Fig. 4.
Fig. 4.

Average pollen shed and pistil receptivity for ‘Kalos’ and common pecan cultivars in Tift County, GA.

Citation: HortScience 57, 3; 10.21273/HORTSCI16369-21

‘Kalos’ is moderately resistant to pecan scab, with little infection seen in the sprayed orchards at Tift County (Table 3) and none in Berrien County (Table 2). However, in the minimally sprayed trial in Tift County, moderately high levels of scab infection were seen (Table 4). Scab resistance was not as good as the recent resistant release ‘Avalon’, but was better than the currently recommended cultivar Zinner, and much better than the popular scab-susceptible cultivars Desirable and Pawnee. Overall resistance levels were similar to the moderately scab-resistant cultivar Sumner in the minimally sprayed trial (Table 4), indicating scab is controlled easily with standard fungicide applications. The damage from black pecan aphid was among the lowest cultivars in Tift County (Tables 3 and 4) and Berrien County (Table 2).

Table 3.

Pest resistance of pecan cultivars in a sprayed orchard in Tift County, GA, in the 7th through 15th year of growth (2012–20).

Table 3.
Table 4.

Pest resistance of pecan cultivars in a minimally sprayed orchard in Tift County, GA (2013–20).

Table 4.

Availability

‘Kalos’ will be a patented cultivar (U.S. plant patent applied for) and is owned by the University of Georgia Research Foundation. Propagation rights are controlled by the University of Georgia Research Foundation, Technology Commercialization Office, Terrell Hall, Athens, GA 30602-7411 (www.ovpr.uga.edu/tco/). A list of nurseries licensed to propagate ‘Kalos’ pecan can be obtained by contacting the author.

Literature Cited

  • Conner, P. & Thompson, T. 2003 Performance of nine pecan cultivars and selections in southern Georgia J. Amer. Pomol. Soc. 57 115 120

  • Goff, B. 1999 Two USDA cultivars that should be planted more in the Southeast Pecan South 32 11 4

  • Hudson, W., Brock, J., Culpepper, S. & Wells, L. 2006 Georgia pecan pest management guide Univ. of Georgia College of Agr. Bul. 841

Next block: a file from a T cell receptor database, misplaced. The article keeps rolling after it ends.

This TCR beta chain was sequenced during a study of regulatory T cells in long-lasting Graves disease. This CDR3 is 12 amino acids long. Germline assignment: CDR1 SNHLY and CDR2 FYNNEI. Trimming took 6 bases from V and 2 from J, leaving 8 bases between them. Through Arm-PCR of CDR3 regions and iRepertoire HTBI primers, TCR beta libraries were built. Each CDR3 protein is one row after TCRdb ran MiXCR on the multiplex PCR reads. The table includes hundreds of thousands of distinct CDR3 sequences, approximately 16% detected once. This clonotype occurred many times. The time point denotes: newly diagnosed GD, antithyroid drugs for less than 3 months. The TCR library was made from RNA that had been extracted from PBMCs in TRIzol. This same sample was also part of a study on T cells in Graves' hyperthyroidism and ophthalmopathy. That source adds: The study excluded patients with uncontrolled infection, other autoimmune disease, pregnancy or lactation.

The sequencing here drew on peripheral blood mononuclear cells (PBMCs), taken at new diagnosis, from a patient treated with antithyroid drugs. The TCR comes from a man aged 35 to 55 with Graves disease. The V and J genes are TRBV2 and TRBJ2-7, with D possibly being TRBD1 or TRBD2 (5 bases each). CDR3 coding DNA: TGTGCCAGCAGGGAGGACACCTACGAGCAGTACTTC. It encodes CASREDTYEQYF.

• Madden, G. 1974 USDA develops 14 main varieties Pecan Quart. 8 5 10

  • McEachern, G. 1998 ‘Sioux’ for central Texas Pecan South 30 12 7 8

  • Pearce, S. & Dobersek-Urbanc, S. 1967 The measurement of irregularity in growth and cropping J. Hort. Sci. 42 295 305

  • Sparks, D. 1997 ‘Desirable’ pecan Fruit Var. J. 51 2 7

  • Wells, L. & Conner, P. 2015 Pecan varieties for Georgia orchards Univ. of Ga. Coop. Ext. Circ. 898

  • Wetzstein, H. & Sparks, S. 1989 Stigma-pollen interactions in pecan J. Amer. Soc. Hort. Sci. 114 355 359

Contributor Notes

P.J.C. is the corresponding author. E-mail: pconner@uga.edu.

  • View in gallery

    Average annual in-shell nut yield (kilograms per tree) of pecan cultivars in Tift County, GA, in the 7th through 15th year of growth (2012–20). Mean separation within a year of growth by Duncan’s multiple range test, P ≤ 0.05. ‘Gafford’ year 14 yield was lost to Hurricane Michael.

  • View in gallery

    Average annual in-shell nut yield (kilograms per tree) of pecan cultivars in Berrien County, GA, in the sixth through ninth year of growth (2017–20). Mean separation within a year of growth by Duncan’s multiple range test, P ≤ 0.05.

  • View in gallery

    ‘Kalos’ nut and kernel attributes in comparison with ‘Desirable’ and ‘Stuart’.

  • View in gallery

    Average pollen shed and pistil receptivity for ‘Kalos’ and common pecan cultivars in Tift County, GA.

  • Conner, P. & Thompson, T. 2003 Performance of nine pecan cultivars and selections in southern Georgia J. Amer. Pomol. Soc. 57 115 120

  • Goff, B. 1999 Two USDA cultivars that should be planted more in the Southeast Pecan South 32 11 4

  • Hudson, W., Brock, J., Culpepper, S. & Wells, L. 2006 Georgia pecan pest management guide Univ. of Georgia College of Agr. Bul. 841

  • Madden, G. 1974 USDA develops 14 main varieties Pecan Quart. 8 5 10

  • McEachern, G. 1998 ‘Sioux’ for central Texas Pecan South 30 12 7 8

  • Pearce, S. & Dobersek-Urbanc, S. 1967 The measurement of irregularity in growth and cropping J. Hort. Sci. 42 295 305

  • Sparks, D. 1997 ‘Desirable’ pecan Fruit Var. J. 51 2 7

  • Wells, L. & Conner, P. 2015 Pecan varieties for Georgia orchards Univ. of Ga. Coop. Ext. Circ. 898

  • Wetzstein, H. & Sparks, S. 1989 Stigma-pollen interactions in pecan J. Amer. Soc. Hort. Sci. 114 355 359